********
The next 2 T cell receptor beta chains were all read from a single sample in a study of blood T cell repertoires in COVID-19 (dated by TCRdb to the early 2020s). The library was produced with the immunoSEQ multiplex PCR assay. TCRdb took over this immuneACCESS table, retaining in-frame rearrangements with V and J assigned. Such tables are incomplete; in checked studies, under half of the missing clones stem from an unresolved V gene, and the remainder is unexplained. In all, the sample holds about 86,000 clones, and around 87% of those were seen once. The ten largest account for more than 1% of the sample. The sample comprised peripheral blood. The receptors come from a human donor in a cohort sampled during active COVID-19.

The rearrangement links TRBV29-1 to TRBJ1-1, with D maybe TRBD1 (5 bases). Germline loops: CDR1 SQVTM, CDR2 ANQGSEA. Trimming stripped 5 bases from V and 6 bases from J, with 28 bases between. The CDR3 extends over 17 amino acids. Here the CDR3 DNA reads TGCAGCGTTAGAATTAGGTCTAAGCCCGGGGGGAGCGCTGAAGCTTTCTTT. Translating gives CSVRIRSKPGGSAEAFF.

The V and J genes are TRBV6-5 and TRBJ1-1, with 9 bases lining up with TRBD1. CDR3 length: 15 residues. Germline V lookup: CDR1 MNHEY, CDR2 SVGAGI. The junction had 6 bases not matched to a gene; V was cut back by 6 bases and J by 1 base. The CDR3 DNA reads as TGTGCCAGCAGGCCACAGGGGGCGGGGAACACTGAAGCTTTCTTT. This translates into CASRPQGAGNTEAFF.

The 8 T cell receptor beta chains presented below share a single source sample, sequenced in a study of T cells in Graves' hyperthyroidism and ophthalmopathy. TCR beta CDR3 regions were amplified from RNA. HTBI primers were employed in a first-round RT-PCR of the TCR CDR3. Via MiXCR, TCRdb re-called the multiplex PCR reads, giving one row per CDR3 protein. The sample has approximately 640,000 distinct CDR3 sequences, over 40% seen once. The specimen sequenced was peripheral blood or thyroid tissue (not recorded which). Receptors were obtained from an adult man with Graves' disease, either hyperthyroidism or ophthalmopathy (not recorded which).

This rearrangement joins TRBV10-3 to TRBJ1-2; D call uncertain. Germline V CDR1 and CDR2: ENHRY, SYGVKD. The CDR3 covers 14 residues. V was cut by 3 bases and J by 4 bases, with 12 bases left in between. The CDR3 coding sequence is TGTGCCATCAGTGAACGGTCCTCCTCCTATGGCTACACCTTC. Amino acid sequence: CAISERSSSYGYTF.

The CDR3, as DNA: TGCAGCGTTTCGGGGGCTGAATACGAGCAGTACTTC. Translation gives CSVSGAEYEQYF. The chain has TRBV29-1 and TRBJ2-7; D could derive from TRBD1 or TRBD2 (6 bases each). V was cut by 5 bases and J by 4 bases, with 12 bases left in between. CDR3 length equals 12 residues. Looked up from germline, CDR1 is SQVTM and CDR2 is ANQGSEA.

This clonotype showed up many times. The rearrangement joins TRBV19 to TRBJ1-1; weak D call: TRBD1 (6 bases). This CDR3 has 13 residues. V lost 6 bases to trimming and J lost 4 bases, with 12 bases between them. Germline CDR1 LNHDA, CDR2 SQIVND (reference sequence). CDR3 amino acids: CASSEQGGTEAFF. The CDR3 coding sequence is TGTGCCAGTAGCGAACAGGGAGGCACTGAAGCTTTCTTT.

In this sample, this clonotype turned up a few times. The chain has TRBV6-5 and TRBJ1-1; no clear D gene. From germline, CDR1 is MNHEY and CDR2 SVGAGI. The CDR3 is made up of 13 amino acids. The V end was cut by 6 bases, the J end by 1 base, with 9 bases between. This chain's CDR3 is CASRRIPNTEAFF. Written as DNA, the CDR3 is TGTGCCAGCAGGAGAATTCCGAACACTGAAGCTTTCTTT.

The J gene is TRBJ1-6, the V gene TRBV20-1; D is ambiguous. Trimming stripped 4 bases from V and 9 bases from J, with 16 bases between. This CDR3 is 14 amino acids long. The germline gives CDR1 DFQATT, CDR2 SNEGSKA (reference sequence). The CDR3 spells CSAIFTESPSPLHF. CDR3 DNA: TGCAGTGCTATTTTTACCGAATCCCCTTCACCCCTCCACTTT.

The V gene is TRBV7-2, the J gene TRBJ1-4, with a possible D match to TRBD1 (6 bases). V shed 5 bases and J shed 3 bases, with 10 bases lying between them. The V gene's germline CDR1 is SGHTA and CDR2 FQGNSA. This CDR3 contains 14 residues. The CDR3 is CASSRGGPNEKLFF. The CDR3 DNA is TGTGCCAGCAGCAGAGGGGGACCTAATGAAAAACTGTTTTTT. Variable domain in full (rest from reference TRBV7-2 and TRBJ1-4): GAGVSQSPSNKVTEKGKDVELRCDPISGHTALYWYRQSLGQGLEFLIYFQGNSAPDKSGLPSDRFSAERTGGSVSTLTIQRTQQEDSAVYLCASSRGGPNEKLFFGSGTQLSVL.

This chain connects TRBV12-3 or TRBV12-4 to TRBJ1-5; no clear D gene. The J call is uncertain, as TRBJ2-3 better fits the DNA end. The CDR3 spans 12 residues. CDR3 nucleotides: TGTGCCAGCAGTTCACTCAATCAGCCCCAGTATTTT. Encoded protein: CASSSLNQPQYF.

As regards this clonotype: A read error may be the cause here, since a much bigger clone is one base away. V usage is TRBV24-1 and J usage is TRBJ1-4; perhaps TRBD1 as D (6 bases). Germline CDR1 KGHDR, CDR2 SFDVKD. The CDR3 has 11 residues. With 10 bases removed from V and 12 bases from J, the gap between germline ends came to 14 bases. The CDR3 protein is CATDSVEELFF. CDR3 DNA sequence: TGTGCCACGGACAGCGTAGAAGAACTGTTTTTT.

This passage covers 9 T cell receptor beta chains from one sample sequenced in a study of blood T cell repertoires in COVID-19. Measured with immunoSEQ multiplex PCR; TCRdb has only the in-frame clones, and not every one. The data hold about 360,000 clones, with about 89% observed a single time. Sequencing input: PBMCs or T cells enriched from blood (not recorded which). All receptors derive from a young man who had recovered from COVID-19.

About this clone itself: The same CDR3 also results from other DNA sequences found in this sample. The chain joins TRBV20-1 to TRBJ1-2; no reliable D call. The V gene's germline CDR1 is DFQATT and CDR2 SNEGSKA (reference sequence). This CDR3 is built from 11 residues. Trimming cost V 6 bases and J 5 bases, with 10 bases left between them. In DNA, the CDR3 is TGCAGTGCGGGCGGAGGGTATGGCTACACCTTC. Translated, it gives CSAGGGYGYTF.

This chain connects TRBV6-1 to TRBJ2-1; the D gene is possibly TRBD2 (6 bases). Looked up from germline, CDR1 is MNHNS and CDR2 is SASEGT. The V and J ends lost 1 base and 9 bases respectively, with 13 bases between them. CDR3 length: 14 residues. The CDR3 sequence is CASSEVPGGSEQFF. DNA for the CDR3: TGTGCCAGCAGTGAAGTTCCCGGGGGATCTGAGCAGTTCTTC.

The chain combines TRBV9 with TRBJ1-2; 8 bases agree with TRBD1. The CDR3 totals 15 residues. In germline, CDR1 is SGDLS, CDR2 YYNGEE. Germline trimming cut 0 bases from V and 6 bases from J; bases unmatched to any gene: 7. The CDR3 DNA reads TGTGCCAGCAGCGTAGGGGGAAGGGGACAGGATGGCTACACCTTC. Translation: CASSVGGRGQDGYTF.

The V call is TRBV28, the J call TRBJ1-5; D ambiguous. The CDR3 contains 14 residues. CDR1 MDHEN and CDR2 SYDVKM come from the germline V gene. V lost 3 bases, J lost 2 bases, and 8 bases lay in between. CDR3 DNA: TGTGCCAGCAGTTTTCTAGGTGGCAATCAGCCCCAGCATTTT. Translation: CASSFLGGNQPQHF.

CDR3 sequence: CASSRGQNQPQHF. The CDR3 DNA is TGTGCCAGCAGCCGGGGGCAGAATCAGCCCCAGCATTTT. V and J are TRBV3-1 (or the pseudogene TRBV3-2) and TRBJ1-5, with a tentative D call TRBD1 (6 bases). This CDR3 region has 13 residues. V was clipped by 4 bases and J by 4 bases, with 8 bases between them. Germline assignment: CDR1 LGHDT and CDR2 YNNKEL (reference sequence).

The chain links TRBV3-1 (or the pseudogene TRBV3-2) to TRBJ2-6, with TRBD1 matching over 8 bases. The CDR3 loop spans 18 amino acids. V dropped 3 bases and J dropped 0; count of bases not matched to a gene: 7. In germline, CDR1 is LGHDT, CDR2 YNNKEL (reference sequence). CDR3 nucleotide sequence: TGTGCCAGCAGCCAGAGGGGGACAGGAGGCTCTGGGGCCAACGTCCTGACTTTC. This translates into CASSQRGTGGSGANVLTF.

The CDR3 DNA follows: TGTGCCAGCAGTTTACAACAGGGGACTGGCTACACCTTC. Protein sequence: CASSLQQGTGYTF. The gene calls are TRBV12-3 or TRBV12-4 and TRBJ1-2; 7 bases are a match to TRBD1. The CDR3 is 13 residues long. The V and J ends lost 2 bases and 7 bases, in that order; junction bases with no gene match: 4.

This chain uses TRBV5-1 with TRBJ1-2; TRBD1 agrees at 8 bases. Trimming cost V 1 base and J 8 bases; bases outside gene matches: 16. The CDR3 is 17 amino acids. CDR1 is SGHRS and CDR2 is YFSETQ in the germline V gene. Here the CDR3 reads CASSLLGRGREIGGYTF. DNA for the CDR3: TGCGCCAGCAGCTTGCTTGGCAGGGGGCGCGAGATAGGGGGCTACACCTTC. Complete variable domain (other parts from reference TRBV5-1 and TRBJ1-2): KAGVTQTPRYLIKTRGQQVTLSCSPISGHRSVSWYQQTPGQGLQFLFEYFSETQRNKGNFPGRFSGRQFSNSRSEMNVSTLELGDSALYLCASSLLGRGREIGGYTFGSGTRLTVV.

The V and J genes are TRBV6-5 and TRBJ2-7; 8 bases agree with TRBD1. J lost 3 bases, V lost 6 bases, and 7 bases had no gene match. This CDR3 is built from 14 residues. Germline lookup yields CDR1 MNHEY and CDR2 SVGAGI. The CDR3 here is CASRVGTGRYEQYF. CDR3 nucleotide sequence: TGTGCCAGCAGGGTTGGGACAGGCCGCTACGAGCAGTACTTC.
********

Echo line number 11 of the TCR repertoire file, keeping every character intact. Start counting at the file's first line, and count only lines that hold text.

This chain connects TRBV12-3 or TRBV12-4 to TRBJ1-5; no clear D gene. The J call is uncertain, as TRBJ2-3 better fits the DNA end. The CDR3 spans 12 residues. CDR3 nucleotides: TGTGCCAGCAGTTCACTCAATCAGCCCCAGTATTTT. Encoded protein: CASSSLNQPQYF.